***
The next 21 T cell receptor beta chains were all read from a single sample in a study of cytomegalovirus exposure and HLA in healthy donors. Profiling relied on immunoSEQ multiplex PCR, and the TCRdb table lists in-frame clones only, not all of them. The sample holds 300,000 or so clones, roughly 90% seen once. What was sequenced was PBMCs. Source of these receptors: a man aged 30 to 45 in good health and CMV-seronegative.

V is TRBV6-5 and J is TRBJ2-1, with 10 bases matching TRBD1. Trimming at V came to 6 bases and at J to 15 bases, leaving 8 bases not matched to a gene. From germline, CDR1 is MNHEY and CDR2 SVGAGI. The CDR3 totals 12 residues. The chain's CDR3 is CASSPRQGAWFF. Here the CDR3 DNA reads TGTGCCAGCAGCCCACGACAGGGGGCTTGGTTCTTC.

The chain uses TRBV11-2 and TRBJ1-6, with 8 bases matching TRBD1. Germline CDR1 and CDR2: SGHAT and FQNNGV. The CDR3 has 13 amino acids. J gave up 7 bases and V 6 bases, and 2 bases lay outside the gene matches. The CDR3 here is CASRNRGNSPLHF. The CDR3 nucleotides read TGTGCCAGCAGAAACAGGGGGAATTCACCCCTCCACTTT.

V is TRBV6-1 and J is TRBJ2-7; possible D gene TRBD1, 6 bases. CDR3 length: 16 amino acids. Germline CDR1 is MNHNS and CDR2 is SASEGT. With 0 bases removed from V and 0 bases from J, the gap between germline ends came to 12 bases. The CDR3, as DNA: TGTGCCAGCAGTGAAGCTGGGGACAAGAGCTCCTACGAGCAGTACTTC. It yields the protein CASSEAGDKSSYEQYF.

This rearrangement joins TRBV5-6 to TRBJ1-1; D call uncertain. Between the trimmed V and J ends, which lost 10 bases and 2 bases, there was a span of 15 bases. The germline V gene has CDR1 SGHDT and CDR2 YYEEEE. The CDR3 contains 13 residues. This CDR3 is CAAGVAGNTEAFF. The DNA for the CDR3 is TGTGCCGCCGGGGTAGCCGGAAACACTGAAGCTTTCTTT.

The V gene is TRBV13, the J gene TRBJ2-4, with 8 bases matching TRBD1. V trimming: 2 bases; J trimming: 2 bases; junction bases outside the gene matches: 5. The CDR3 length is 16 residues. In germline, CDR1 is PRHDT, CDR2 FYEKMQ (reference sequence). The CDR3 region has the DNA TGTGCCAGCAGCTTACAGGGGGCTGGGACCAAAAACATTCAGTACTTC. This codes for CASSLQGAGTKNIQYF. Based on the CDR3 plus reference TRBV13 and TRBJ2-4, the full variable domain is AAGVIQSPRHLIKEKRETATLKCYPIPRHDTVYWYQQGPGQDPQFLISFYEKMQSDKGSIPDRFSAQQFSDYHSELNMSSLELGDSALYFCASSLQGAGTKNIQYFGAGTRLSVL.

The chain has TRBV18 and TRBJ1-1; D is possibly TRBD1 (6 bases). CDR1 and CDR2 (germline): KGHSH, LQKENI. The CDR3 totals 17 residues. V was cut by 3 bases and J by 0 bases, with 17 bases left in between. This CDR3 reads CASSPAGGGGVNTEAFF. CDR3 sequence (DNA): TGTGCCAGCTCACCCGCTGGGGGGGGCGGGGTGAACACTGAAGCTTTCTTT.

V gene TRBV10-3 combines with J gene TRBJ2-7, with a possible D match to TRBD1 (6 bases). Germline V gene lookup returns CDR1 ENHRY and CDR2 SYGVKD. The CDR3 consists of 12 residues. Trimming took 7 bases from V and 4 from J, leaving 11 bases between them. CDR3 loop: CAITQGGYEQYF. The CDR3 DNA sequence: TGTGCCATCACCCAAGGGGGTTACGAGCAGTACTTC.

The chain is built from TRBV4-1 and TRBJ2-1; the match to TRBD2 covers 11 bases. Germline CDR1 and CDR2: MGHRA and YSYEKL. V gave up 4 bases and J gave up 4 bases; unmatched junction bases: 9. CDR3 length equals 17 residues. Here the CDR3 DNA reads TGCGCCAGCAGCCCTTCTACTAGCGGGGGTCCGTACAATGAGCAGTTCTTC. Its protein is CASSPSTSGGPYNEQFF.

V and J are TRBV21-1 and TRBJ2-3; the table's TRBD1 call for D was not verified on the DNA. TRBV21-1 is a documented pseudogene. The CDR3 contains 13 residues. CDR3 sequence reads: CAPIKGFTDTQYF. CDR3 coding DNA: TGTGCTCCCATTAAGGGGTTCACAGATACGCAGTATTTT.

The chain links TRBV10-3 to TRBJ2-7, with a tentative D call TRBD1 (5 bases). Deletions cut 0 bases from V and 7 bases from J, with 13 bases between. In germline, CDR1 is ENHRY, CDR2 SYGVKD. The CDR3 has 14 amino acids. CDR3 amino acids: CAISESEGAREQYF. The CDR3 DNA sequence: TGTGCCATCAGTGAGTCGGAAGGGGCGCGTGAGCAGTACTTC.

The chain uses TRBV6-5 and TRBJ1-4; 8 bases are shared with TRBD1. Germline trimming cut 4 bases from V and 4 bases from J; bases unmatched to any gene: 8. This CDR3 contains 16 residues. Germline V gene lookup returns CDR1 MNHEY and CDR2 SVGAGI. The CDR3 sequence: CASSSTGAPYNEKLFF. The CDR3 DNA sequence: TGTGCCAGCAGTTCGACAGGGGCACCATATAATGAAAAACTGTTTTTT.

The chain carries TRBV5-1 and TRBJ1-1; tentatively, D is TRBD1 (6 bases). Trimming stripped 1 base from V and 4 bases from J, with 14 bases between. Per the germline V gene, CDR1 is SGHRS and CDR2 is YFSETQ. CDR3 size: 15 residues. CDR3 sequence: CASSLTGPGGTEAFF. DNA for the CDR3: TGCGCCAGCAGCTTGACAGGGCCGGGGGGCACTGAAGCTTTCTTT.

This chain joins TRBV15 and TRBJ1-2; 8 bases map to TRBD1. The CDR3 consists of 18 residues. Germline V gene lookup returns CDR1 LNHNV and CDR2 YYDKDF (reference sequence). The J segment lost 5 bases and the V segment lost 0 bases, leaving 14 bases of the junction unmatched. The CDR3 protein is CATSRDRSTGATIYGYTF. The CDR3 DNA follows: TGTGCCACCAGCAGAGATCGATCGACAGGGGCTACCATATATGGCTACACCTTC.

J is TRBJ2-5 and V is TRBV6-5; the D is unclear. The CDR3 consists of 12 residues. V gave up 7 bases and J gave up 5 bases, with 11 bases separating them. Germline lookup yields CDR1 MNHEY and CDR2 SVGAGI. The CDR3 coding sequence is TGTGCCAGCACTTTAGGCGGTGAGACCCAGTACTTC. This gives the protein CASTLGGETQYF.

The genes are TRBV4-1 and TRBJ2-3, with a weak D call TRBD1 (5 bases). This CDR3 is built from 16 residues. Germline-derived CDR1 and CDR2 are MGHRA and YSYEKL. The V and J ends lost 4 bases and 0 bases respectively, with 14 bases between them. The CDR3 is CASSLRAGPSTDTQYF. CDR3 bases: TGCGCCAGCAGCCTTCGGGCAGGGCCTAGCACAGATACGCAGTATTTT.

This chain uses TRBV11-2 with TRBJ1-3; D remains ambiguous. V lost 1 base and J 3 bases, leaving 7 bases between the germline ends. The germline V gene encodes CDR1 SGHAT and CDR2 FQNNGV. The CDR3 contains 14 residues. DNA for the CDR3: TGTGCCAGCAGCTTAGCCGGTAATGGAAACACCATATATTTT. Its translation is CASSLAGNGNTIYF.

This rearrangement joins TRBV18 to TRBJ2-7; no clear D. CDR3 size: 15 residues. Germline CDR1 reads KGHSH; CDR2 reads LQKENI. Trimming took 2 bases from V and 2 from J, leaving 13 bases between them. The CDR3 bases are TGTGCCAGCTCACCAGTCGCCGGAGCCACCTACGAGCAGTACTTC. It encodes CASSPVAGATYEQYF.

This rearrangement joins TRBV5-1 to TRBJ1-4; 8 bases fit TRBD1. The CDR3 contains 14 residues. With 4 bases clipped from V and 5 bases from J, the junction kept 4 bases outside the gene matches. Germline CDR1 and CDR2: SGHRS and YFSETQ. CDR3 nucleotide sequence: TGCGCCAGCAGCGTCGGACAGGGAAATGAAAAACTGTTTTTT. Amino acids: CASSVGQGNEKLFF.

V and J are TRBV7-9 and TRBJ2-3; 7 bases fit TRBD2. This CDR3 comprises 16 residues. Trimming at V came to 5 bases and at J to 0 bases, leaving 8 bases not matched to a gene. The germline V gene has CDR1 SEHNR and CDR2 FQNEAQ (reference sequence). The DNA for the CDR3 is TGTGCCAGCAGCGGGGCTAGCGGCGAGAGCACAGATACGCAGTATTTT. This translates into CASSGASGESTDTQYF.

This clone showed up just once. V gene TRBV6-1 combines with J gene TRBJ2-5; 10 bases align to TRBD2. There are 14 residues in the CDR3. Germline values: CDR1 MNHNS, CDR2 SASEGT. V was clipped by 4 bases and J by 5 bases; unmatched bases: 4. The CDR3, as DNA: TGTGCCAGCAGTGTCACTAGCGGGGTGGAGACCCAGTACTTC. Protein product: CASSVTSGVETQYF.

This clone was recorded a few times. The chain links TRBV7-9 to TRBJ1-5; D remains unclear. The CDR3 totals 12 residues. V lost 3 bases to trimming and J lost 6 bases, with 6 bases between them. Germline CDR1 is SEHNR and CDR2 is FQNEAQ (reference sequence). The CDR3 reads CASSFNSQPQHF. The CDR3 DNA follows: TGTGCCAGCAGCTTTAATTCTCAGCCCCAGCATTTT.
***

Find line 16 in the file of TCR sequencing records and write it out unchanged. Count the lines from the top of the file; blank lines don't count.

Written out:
The genes are TRBV4-1 and TRBJ2-3, with a weak D call TRBD1 (5 bases). This CDR3 is built from 16 residues. Germline-derived CDR1 and CDR2 are MGHRA and YSYEKL. The V and J ends lost 4 bases and 0 bases respectively, with 14 bases between them. The CDR3 is CASSLRAGPSTDTQYF. CDR3 bases: TGCGCCAGCAGCCTTCGGGCAGGGCCTAGCACAGATACGCAGTATTTT.